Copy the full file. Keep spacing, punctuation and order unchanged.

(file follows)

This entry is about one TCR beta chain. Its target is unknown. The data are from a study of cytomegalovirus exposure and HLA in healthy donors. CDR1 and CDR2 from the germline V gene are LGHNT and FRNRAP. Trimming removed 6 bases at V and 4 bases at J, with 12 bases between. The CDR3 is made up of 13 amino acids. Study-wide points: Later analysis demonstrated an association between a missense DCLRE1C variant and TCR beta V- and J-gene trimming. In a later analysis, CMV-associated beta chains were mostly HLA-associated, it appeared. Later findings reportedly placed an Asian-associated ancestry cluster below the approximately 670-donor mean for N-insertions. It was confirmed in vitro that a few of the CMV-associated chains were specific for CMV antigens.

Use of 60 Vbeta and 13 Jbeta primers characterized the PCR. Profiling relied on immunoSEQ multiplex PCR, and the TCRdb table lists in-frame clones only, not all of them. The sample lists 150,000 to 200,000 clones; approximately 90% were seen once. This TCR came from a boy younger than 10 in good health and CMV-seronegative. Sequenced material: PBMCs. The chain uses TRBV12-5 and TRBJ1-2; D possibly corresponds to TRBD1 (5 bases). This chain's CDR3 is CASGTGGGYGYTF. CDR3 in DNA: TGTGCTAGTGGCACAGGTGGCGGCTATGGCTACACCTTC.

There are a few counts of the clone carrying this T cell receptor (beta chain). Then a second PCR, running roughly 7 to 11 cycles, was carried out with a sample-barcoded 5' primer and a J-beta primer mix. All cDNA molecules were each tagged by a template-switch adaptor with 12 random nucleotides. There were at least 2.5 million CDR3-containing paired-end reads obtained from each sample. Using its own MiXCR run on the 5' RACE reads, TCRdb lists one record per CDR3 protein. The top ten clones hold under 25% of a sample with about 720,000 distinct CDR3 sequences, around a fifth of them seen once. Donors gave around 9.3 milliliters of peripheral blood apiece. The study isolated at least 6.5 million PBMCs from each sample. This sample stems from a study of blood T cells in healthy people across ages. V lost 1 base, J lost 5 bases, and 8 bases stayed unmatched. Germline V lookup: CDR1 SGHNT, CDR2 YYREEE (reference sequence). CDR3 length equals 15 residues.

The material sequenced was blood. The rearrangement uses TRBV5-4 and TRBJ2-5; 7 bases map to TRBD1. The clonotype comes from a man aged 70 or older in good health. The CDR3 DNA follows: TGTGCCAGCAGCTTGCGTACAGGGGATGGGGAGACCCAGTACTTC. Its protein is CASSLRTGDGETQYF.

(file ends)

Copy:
This entry is about one TCR beta chain. Its target is unknown. The data are from a study of cytomegalovirus exposure and HLA in healthy donors. CDR1 and CDR2 from the germline V gene are LGHNT and FRNRAP. Trimming removed 6 bases at V and 4 bases at J, with 12 bases between. The CDR3 is made up of 13 amino acids. Study-wide points: Later analysis demonstrated an association between a missense DCLRE1C variant and TCR beta V- and J-gene trimming. In a later analysis, CMV-associated beta chains were mostly HLA-associated, it appeared. Later findings reportedly placed an Asian-associated ancestry cluster below the approximately 670-donor mean for N-insertions. It was confirmed in vitro that a few of the CMV-associated chains were specific for CMV antigens.

Use of 60 Vbeta and 13 Jbeta primers characterized the PCR. Profiling relied on immunoSEQ multiplex PCR, and the TCRdb table lists in-frame clones only, not all of them. The sample lists 150,000 to 200,000 clones; approximately 90% were seen once. This TCR came from a boy younger than 10 in good health and CMV-seronegative. Sequenced material: PBMCs. The chain uses TRBV12-5 and TRBJ1-2; D possibly corresponds to TRBD1 (5 bases). This chain's CDR3 is CASGTGGGYGYTF. CDR3 in DNA: TGTGCTAGTGGCACAGGTGGCGGCTATGGCTACACCTTC.

There are a few counts of the clone carrying this T cell receptor (beta chain). Then a second PCR, running roughly 7 to 11 cycles, was carried out with a sample-barcoded 5' primer and a J-beta primer mix. All cDNA molecules were each tagged by a template-switch adaptor with 12 random nucleotides. There were at least 2.5 million CDR3-containing paired-end reads obtained from each sample. Using its own MiXCR run on the 5' RACE reads, TCRdb lists one record per CDR3 protein. The top ten clones hold under 25% of a sample with about 720,000 distinct CDR3 sequences, around a fifth of them seen once. Donors gave around 9.3 milliliters of peripheral blood apiece. The study isolated at least 6.5 million PBMCs from each sample. This sample stems from a study of blood T cells in healthy people across ages. V lost 1 base, J lost 5 bases, and 8 bases stayed unmatched. Germline V lookup: CDR1 SGHNT, CDR2 YYREEE (reference sequence). CDR3 length equals 15 residues.

The material sequenced was blood. The rearrangement uses TRBV5-4 and TRBJ2-5; 7 bases map to TRBD1. The clonotype comes from a man aged 70 or older in good health. The CDR3 DNA follows: TGTGCCAGCAGCTTGCGTACAGGGGATGGGGAGACCCAGTACTTC. Its protein is CASSLRTGDGETQYF.